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The History of New Year's Eve
By, adapted by Newsela staff on 12.14.16
Word Count 556
Level 730L
TOP: Fireworks light the sky over the Bolshoy Kamenny bridge with Red Square and the Kremlin Palace in the background during New
Year's celebrations on January 1, 2016, in Moscow, Russia. BOTTOM: New Year's Eve in Times Square, New York City. Photo: Anthony
Quintano for NBC Social Media.
People have been celebrating the start of each new year for at least 4,000 years. Today, most New
Year's Day celebrations begin on December 31 which is New Year's Eve. They continue into the
early hours of January 1 which is New Year's Day. Celebrations usually include parties and
fireworks. People often make resolutions for the new year.
Early New Year's celebrations
The earliest New Year's Day celebrations were held about 4,000 years ago. They took place in
Babylon, an ancient kingdom in the Middle East. Today it is known as Iraq. The Babylonians
waited for the vernal equinox. This is the day in late March with an equal amount of day and night.
The first new moon after the equinox marked the beginning of a new year. The Babylonians
celebrated the occasion with a giant festival called Akitu. It lasted 11 days.
Over time, people around the world developed new calendars. They usually made the first day of
the year the same day as an important natural event. For example, in Egypt the year began with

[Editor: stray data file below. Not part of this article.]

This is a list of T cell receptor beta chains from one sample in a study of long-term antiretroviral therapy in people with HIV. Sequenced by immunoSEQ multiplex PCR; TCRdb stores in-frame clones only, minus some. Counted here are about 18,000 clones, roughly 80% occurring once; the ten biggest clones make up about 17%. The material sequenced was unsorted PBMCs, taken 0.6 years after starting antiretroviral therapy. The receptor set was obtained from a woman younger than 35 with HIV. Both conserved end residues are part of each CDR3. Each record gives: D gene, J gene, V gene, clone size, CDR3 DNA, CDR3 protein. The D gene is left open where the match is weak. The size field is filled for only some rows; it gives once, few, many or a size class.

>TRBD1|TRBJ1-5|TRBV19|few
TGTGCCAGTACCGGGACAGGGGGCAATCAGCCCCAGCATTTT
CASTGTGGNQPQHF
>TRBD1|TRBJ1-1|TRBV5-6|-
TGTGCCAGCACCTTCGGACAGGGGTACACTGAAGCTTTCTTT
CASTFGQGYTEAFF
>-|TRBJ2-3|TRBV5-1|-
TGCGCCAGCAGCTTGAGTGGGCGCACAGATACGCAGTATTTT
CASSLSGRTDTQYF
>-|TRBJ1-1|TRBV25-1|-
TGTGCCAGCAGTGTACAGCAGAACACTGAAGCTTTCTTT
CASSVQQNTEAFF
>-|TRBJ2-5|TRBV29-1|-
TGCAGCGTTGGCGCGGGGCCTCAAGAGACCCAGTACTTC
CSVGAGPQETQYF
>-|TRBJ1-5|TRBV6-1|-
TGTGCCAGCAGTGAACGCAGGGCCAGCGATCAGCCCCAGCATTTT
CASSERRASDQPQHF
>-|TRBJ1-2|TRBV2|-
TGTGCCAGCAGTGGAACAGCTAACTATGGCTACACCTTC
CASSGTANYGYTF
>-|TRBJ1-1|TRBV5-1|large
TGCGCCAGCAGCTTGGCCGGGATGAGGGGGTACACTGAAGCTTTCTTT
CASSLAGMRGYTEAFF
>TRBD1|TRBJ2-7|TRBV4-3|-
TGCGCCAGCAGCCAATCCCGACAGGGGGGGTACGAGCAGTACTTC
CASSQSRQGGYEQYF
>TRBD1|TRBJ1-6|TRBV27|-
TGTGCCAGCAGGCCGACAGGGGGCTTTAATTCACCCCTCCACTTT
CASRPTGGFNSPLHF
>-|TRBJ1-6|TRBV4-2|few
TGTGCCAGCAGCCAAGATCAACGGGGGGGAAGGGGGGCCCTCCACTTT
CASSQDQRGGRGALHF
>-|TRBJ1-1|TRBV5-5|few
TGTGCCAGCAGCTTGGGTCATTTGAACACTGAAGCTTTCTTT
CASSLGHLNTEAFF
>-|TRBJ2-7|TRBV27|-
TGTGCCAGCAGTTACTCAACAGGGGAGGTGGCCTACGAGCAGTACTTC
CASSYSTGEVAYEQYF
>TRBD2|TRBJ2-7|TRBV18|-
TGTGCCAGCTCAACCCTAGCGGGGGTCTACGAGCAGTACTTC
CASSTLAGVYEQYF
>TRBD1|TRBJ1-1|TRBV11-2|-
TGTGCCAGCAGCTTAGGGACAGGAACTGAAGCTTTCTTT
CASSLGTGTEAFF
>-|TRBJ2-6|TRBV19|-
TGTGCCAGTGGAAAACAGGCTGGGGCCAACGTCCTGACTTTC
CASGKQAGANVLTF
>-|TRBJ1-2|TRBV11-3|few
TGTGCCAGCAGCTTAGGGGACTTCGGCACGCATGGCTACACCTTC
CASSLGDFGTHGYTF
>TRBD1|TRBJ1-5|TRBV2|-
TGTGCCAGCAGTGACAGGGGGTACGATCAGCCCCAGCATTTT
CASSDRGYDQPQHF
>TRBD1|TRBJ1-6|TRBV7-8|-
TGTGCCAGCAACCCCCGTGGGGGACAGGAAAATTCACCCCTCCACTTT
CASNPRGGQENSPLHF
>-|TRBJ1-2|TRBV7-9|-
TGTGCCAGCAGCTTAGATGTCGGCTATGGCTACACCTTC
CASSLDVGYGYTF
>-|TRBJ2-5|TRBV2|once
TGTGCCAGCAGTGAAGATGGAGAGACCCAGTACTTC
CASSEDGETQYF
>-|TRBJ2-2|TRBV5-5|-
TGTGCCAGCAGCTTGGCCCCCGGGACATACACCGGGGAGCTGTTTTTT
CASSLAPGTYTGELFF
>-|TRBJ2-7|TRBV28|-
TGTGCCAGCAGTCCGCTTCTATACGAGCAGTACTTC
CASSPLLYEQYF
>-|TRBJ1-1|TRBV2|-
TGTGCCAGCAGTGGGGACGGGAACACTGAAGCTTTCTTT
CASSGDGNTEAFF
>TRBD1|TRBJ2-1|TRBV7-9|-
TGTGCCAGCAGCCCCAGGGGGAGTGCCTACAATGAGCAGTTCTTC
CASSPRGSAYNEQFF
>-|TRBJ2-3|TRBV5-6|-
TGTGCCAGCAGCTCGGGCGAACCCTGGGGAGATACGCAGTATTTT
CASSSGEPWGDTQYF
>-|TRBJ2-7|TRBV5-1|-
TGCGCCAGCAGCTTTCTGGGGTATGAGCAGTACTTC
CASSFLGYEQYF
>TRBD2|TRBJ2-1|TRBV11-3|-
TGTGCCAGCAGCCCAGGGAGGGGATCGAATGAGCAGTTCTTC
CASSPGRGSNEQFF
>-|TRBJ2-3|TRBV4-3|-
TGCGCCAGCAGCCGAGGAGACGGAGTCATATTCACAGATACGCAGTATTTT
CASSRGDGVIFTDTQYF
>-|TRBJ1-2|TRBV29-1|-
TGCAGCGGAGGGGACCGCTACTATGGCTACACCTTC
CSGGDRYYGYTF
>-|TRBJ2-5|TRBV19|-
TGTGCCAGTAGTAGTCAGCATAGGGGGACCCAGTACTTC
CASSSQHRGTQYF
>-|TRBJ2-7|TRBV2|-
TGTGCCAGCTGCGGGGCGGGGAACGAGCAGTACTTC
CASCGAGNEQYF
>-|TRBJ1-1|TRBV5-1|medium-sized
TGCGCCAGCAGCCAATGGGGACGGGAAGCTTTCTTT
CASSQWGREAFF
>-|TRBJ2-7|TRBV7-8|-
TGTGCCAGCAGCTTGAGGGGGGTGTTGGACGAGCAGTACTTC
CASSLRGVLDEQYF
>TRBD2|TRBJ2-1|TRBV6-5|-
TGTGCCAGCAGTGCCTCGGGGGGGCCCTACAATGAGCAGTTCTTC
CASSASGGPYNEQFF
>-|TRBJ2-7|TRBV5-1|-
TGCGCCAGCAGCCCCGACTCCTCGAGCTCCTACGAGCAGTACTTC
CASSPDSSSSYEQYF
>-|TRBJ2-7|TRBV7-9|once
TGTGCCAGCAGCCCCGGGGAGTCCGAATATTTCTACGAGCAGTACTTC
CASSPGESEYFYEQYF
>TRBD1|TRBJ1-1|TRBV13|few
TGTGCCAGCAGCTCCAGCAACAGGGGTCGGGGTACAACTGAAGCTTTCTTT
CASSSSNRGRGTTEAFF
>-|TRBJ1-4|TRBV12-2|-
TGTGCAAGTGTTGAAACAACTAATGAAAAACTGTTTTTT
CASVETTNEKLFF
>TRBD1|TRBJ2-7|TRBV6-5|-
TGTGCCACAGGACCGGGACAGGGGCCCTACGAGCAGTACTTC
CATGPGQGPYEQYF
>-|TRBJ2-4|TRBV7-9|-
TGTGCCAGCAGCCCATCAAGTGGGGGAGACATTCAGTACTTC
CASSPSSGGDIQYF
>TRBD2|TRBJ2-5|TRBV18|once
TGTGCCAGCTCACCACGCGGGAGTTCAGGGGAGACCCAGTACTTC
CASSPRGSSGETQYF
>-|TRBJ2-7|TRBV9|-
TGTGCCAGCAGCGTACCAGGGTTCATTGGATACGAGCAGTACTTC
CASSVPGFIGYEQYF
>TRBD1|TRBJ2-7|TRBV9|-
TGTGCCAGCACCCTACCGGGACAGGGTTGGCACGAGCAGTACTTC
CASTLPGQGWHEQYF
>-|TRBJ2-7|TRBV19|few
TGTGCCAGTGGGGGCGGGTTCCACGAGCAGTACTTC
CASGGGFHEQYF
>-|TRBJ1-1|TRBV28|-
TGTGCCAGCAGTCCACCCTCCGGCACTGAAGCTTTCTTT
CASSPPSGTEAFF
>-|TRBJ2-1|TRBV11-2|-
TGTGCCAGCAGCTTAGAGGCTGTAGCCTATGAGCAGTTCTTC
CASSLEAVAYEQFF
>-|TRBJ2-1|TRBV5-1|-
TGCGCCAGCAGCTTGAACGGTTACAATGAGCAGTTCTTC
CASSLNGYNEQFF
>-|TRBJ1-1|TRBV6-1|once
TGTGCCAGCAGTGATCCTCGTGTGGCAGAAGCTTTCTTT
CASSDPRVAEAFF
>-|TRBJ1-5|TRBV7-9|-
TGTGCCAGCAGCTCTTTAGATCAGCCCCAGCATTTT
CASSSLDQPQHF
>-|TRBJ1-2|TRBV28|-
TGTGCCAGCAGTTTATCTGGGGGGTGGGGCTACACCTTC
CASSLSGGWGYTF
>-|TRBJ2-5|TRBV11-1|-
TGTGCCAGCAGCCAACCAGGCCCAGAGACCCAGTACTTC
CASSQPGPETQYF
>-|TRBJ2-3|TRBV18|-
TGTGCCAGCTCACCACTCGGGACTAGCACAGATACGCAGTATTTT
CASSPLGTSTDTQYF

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the flooding of the Nile River. This happened around the same time every year. In China, the new
year started with the second new moon after the shortest day of the year. The shortest day is
known as the winter solstice.
January 1 becomes New Year's Day
The early Roman calendar had 10 months and 304 days. Each new year began at the vernal
equinox. Later, a Roman ruler added two more months to the calendar. Over the years, the
calendar eventually fell out of sync with the sun. Roman ruler Julius Caesar decided to solve this
problem by meeting with the most important scientists of his time. He came up with a new
calendar. It was known as the Julian calendar. It is very similar to the Gregorian calendar that
most countries use today.
Caesar also made January 1 the first day of the year. Romans celebrated it by honoring Janus, the
god of beginnings. They traded gifts and decorated their homes. They also held huge parties.
New Year's traditions
In many countries, New Year's Day celebrations begin
on the evening of December 31. They continue into
the early hours of January 1. People often enjoy foods
thought to bring good luck in the coming year. In
Spain, people eat 12 grapes right before midnight. The
grapes stand for their hopes for the coming months.
In the Netherlands, Mexico, Greece and elsewhere,
people eat cakes shaped like rings. These stand for the
year coming full circle. In Sweden and Norway, people
eat rice pudding on New Year's Eve. An almond is
hidden inside the pudding. Whoever finds the nut is
said to receive 12 months of good luck.
Other customs include watching fireworks and singing songs. In some places people make
resolutions for the new year. These are promises about what they will or will not do. Making
resolutions is thought to have begun with the ancient Babylonians. They made promises in order
to make the gods happy.
In the United States, the most famous New Year's Eve event is the dropping of a giant ball. This
happens in New York City's Times Square at midnight. Millions of people around the world watch
the event. It has taken place almost every year since 1907.
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